December 27, 2012
Compassion may be in our bones
Were all pre-modern humans brutish and nasty? Were the ill and disabled dispatched to their fate in the wilderness for the “greater good’? I shuddered when I first read that in ancient Sparta, the high priest inspected every newborn and if the child had a disability of any kind, the authorities killed the child immediately.
But the past isn’t completely dismal. A friend sent me a link to a fascinating recent story in the New York Times titled, “Ancient Bones That Tell the Story of Compassion” that discusses how archaeologists have found evidence in human bones that at least in some places in the world, people with life-long disabilities were taken care of by others.
In the area of present-day northern Vietnam, two archaeologists from the Australian National University in Canberra found one skeleton around 4,000 years old buried in a fetal position. All the other skeletons were found laid out straight. Upon further investigation, it became clear that this adult had been severely physically disabled for at least a decade.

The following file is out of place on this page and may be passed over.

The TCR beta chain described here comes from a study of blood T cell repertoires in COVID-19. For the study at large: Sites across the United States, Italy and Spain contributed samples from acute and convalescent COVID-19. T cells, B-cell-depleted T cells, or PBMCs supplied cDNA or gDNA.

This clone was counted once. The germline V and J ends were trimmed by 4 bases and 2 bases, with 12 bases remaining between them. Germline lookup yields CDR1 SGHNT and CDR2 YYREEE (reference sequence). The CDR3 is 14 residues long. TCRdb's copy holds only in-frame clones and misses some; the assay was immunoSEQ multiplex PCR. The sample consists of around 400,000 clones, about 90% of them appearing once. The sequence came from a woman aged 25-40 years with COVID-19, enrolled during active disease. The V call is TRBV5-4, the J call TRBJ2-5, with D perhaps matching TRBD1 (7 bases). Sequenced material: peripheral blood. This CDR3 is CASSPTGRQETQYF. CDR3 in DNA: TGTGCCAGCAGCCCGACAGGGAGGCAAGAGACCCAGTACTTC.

And this wasn’t the only isolated example. Other archaeologists have unearthed similar stories told by the bones left behind, such as boy from about 7,500 years ago, found in Florida, who had a severe congenital spinal malformation known as spina bifida, and lived to around age 15. (Spina Bifida is a neural tube defect in which the bones of the spine do not completely form, resulting in an incomplete spinal canal.)
I was deeply moved by reading this article and hope you will be too. With all the darkness and cruelty that we’ve been witnessing in this, our “modern” era, maybe we need to go back in time to find the communal kindness of humanity.